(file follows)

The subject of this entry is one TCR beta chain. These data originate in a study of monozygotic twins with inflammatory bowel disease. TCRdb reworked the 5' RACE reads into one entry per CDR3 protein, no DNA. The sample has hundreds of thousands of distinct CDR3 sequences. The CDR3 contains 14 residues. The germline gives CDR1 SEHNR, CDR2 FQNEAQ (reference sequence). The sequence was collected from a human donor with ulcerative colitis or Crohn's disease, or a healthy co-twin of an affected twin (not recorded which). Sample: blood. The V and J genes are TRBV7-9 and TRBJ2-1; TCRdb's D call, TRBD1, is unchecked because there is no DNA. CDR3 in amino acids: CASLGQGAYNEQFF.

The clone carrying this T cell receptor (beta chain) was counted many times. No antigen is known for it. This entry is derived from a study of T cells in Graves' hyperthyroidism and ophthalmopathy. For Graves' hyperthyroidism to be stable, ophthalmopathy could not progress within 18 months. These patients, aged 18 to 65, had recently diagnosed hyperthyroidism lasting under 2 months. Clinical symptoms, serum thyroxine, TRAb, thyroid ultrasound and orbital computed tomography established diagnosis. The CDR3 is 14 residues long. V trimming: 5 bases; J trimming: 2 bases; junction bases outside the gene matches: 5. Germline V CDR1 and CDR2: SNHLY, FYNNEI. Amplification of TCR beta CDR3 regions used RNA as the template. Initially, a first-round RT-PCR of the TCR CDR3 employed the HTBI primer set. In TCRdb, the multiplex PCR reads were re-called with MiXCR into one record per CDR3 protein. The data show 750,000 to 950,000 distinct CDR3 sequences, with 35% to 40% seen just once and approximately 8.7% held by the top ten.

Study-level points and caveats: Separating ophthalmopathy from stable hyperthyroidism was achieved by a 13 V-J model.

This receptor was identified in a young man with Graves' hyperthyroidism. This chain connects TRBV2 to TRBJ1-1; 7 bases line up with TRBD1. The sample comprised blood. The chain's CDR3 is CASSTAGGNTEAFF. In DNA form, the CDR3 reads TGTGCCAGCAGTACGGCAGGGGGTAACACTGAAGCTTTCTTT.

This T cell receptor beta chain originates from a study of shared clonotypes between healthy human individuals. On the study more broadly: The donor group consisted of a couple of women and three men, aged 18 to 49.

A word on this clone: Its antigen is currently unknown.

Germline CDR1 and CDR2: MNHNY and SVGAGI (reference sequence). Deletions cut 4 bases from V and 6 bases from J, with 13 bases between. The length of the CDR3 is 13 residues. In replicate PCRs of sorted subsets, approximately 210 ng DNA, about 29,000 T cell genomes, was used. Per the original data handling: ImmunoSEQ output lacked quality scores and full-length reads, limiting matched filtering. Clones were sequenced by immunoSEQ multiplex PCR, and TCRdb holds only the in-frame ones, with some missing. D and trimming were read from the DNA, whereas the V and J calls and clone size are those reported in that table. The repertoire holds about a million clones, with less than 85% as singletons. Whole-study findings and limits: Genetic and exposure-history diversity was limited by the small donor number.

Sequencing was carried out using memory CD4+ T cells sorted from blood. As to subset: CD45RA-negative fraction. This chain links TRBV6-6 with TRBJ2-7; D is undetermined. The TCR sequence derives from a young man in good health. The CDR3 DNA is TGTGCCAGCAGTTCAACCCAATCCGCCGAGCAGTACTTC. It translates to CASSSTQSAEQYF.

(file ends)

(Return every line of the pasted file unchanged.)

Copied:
The subject of this entry is one TCR beta chain. These data originate in a study of monozygotic twins with inflammatory bowel disease. TCRdb reworked the 5' RACE reads into one entry per CDR3 protein, no DNA. The sample has hundreds of thousands of distinct CDR3 sequences. The CDR3 contains 14 residues. The germline gives CDR1 SEHNR, CDR2 FQNEAQ (reference sequence). The sequence was collected from a human donor with ulcerative colitis or Crohn's disease, or a healthy co-twin of an affected twin (not recorded which). Sample: blood. The V and J genes are TRBV7-9 and TRBJ2-1; TCRdb's D call, TRBD1, is unchecked because there is no DNA. CDR3 in amino acids: CASLGQGAYNEQFF.

The clone carrying this T cell receptor (beta chain) was counted many times. No antigen is known for it. This entry is derived from a study of T cells in Graves' hyperthyroidism and ophthalmopathy. For Graves' hyperthyroidism to be stable, ophthalmopathy could not progress within 18 months. These patients, aged 18 to 65, had recently diagnosed hyperthyroidism lasting under 2 months. Clinical symptoms, serum thyroxine, TRAb, thyroid ultrasound and orbital computed tomography established diagnosis. The CDR3 is 14 residues long. V trimming: 5 bases; J trimming: 2 bases; junction bases outside the gene matches: 5. Germline V CDR1 and CDR2: SNHLY, FYNNEI. Amplification of TCR beta CDR3 regions used RNA as the template. Initially, a first-round RT-PCR of the TCR CDR3 employed the HTBI primer set. In TCRdb, the multiplex PCR reads were re-called with MiXCR into one record per CDR3 protein. The data show 750,000 to 950,000 distinct CDR3 sequences, with 35% to 40% seen just once and approximately 8.7% held by the top ten.

Study-level points and caveats: Separating ophthalmopathy from stable hyperthyroidism was achieved by a 13 V-J model.

This receptor was identified in a young man with Graves' hyperthyroidism. This chain connects TRBV2 to TRBJ1-1; 7 bases line up with TRBD1. The sample comprised blood. The chain's CDR3 is CASSTAGGNTEAFF. In DNA form, the CDR3 reads TGTGCCAGCAGTACGGCAGGGGGTAACACTGAAGCTTTCTTT.

This T cell receptor beta chain originates from a study of shared clonotypes between healthy human individuals. On the study more broadly: The donor group consisted of a couple of women and three men, aged 18 to 49.

A word on this clone: Its antigen is currently unknown.

Germline CDR1 and CDR2: MNHNY and SVGAGI (reference sequence). Deletions cut 4 bases from V and 6 bases from J, with 13 bases between. The length of the CDR3 is 13 residues. In replicate PCRs of sorted subsets, approximately 210 ng DNA, about 29,000 T cell genomes, was used. Per the original data handling: ImmunoSEQ output lacked quality scores and full-length reads, limiting matched filtering. Clones were sequenced by immunoSEQ multiplex PCR, and TCRdb holds only the in-frame ones, with some missing. D and trimming were read from the DNA, whereas the V and J calls and clone size are those reported in that table. The repertoire holds about a million clones, with less than 85% as singletons. Whole-study findings and limits: Genetic and exposure-history diversity was limited by the small donor number.

Sequencing was carried out using memory CD4+ T cells sorted from blood. As to subset: CD45RA-negative fraction. This chain links TRBV6-6 with TRBJ2-7; D is undetermined. The TCR sequence derives from a young man in good health. The CDR3 DNA is TGTGCCAGCAGTTCAACCCAATCCGCCGAGCAGTACTTC. It translates to CASSSTQSAEQYF.